G.R. No. L-29640, June 10, 1971
On January 30, 1961, Maria G. Abad acknowledged that she received from Guillermo Austria one (1) pendant with diamonds to be sold on a commission basis or to be returned on demand. However, on February 1, 1961, while walking home to her residence, Abad was said to have been accosted by two men, one of whom hit her on the face, while the other snatched her purse containing jewelry and cash, and ran away.
Since Abad failed to return the jewelry or pay for its value notwithstanding demands, Austria brought in the Court of First Instance of Manila an action against her and her husband for recovery of the pendant or of its value, and damages. On their answer, the defendant spouses set up the defense that the alleged robbery had extinguished their obligation.
The trial court rendered judgment in favor for the plaintiff which is Austria. It held that defendant failed to prove the fact of robbery, or, if indeed it was committed, the defendant was guilty of negligence. The defendants appealed to the Court of Appeals and secured a reversal of judgment. It declared respondents not responsible for the loss of the jewelry on account of fortuitous event, and relieved them from liability for damages to the owner. Hence, this case contending that for robbery to fall under the category of fortuitous event and relieve the obligor form his obligation under a contract, there ought to be prior judgment on the guilt of the persons responsible therefor.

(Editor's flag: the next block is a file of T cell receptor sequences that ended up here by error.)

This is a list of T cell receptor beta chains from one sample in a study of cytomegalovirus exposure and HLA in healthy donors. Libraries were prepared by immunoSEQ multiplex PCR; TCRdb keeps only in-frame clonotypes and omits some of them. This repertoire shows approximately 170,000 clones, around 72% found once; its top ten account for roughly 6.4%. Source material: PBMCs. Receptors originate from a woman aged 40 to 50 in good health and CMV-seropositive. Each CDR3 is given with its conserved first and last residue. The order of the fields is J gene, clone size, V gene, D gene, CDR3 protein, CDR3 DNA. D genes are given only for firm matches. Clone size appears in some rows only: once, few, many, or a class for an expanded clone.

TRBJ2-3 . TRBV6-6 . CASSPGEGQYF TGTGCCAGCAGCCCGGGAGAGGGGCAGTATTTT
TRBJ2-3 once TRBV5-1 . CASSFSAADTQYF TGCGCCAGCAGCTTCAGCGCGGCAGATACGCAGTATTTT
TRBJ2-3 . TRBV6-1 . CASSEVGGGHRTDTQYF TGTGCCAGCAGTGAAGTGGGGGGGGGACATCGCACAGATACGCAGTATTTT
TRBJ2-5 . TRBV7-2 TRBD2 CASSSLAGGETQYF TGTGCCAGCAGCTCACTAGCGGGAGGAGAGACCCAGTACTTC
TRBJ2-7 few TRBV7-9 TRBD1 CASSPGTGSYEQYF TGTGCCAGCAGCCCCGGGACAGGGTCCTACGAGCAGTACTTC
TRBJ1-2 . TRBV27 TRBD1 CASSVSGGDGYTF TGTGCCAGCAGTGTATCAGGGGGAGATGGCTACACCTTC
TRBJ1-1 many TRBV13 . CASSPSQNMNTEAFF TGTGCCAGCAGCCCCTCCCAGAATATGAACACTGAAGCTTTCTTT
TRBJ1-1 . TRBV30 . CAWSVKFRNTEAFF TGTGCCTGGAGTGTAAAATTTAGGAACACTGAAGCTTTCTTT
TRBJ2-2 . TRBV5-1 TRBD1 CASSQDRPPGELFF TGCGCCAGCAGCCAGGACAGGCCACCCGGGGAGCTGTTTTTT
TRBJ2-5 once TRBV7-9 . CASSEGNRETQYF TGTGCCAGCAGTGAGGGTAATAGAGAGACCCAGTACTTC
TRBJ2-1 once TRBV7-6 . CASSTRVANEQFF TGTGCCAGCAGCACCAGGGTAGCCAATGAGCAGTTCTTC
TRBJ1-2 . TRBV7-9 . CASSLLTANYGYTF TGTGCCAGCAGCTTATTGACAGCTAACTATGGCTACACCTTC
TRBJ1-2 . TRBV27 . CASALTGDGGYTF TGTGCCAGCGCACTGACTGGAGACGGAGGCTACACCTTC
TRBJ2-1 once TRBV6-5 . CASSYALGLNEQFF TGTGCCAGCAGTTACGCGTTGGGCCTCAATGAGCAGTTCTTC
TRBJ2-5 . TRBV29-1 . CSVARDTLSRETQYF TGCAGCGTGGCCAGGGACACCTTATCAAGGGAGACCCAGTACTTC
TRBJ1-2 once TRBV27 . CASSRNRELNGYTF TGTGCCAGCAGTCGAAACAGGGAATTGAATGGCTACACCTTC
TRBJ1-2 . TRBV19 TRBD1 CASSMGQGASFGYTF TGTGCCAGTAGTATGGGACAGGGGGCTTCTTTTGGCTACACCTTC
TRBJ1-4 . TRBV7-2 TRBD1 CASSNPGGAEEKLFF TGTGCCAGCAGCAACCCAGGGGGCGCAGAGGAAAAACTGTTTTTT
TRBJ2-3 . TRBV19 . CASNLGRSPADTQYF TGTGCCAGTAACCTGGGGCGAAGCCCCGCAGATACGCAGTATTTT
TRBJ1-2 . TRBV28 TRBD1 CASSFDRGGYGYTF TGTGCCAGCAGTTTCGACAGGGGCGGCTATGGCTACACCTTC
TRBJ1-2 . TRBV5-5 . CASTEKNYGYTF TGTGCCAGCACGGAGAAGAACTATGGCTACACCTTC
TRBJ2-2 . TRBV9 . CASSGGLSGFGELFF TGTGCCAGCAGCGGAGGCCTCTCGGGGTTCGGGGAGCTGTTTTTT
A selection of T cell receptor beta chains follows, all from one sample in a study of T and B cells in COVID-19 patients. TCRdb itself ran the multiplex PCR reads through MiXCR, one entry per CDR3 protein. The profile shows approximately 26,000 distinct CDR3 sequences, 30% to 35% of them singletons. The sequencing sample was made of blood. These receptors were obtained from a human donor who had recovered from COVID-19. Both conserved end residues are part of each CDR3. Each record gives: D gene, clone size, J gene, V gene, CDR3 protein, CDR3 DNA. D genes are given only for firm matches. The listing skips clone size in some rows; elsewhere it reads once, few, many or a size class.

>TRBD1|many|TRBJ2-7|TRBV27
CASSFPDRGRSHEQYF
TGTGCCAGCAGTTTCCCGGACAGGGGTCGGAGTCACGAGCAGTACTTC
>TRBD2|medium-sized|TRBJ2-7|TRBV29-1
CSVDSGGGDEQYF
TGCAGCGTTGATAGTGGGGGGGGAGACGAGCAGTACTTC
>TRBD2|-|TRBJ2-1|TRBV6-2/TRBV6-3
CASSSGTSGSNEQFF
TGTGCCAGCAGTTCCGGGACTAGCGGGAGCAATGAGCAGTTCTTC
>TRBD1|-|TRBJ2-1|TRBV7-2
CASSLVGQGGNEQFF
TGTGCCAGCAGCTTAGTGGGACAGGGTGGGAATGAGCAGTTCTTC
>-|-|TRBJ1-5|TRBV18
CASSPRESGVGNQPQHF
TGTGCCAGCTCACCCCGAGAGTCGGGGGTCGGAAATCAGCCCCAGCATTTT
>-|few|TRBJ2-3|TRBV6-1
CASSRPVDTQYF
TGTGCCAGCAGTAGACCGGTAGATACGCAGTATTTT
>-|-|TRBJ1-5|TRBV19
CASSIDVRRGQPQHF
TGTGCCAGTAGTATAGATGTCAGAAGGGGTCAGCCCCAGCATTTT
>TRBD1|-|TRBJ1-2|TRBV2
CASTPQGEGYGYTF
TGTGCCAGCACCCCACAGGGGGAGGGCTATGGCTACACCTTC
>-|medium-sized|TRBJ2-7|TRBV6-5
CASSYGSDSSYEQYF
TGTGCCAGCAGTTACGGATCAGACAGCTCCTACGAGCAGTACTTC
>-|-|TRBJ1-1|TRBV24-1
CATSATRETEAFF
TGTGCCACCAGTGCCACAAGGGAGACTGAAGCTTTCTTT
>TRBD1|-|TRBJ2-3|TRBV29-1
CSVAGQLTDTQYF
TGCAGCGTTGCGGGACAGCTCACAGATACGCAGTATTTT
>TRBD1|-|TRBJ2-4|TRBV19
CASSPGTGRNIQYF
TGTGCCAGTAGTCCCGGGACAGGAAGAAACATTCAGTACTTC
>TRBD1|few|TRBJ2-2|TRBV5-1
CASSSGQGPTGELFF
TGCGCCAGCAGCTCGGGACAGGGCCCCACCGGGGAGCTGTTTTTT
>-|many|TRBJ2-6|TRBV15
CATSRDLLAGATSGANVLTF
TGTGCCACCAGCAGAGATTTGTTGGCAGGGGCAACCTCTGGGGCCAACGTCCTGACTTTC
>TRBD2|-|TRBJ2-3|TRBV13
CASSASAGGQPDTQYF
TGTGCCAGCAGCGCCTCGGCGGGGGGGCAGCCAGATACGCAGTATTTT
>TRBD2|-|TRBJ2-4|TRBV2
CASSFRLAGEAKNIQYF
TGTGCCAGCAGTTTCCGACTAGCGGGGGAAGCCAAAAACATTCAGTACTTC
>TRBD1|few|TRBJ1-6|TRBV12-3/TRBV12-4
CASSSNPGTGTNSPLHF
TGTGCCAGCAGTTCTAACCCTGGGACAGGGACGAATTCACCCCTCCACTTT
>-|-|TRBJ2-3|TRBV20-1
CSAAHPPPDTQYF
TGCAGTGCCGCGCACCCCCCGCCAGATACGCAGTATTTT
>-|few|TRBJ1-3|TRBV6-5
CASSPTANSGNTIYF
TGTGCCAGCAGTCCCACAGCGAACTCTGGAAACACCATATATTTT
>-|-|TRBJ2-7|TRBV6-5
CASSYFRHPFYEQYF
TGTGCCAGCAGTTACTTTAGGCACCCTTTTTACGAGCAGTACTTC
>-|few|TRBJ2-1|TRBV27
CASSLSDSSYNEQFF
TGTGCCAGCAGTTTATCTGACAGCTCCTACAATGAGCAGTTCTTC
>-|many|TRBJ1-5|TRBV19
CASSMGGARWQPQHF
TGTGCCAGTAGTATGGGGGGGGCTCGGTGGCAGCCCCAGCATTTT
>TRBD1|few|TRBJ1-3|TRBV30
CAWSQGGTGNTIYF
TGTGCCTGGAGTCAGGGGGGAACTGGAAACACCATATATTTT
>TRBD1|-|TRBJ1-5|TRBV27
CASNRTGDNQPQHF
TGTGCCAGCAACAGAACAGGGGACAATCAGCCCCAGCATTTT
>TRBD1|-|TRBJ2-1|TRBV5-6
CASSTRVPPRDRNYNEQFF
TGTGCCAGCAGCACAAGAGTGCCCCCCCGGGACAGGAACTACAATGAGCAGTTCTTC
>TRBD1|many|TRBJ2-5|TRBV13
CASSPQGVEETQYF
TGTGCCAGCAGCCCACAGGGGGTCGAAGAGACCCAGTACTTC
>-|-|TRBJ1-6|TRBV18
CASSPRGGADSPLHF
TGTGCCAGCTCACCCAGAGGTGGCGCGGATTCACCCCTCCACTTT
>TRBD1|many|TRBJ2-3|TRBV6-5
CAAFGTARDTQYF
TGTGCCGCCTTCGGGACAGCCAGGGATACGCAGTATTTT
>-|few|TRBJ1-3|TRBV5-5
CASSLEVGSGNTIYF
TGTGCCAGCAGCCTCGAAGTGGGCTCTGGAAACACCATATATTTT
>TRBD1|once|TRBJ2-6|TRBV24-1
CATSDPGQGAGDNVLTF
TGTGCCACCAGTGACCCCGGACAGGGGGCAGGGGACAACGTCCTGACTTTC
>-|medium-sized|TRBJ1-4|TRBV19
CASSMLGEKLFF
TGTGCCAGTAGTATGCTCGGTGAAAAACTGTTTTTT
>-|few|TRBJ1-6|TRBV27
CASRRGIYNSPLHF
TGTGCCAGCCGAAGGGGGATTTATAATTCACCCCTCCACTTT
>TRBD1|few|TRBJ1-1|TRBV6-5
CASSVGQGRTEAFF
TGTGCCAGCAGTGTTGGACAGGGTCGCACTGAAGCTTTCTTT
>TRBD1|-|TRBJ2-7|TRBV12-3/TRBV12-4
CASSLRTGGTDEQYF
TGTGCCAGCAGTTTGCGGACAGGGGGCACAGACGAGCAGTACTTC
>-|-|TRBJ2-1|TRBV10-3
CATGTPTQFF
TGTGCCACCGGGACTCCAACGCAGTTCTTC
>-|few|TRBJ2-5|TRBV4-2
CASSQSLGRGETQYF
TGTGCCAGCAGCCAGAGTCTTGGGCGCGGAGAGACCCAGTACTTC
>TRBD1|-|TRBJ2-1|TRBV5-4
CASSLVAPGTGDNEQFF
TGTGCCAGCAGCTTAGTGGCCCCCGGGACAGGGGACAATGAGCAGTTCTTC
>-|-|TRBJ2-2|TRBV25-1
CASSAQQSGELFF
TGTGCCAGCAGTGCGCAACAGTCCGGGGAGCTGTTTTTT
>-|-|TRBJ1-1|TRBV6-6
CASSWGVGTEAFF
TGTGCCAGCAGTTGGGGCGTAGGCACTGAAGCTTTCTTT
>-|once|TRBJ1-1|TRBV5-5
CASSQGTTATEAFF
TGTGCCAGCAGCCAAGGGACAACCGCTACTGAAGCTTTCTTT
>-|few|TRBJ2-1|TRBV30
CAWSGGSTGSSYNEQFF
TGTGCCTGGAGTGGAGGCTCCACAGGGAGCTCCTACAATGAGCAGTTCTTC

Whether in a contract of agency (consignment of goods for sale) it is necessary that there be prior conviction for robbery before the loss of the article shall exempt the consignee from liability for such loss.
NO, the law provides that except in case expressly specified by law, or when it is otherwise declared by stipulation, or when the nature of the obligation require the assumption of risk, no person shall be responsible for those events which could not be foreseen, or which, though foreseen, were inevitable.
It must be noted that to avail of the exemption granted in the law, it is not necessary that the persons responsible for the occurrence should be punished; it would only be sufficient to establish that the enforceable event, the robbery in this case did take place without any concurrent fault on the debtor`s part, and this can be done by preponderant evidence.
It must also be noted that a court finding that a robbery has happened would not necessarily mean that those accused in the criminal action should be found guilty of the crime; nor would be a ruling that those actually accused did not commit the robbery be inconsistent with a finding that a robbery did take place. The evidence to establish these facts would not necessarily be the same.
* Case digest by Frilin Lomosad, LLB-1, Andres Bonifacio Law School, SY 2017-2018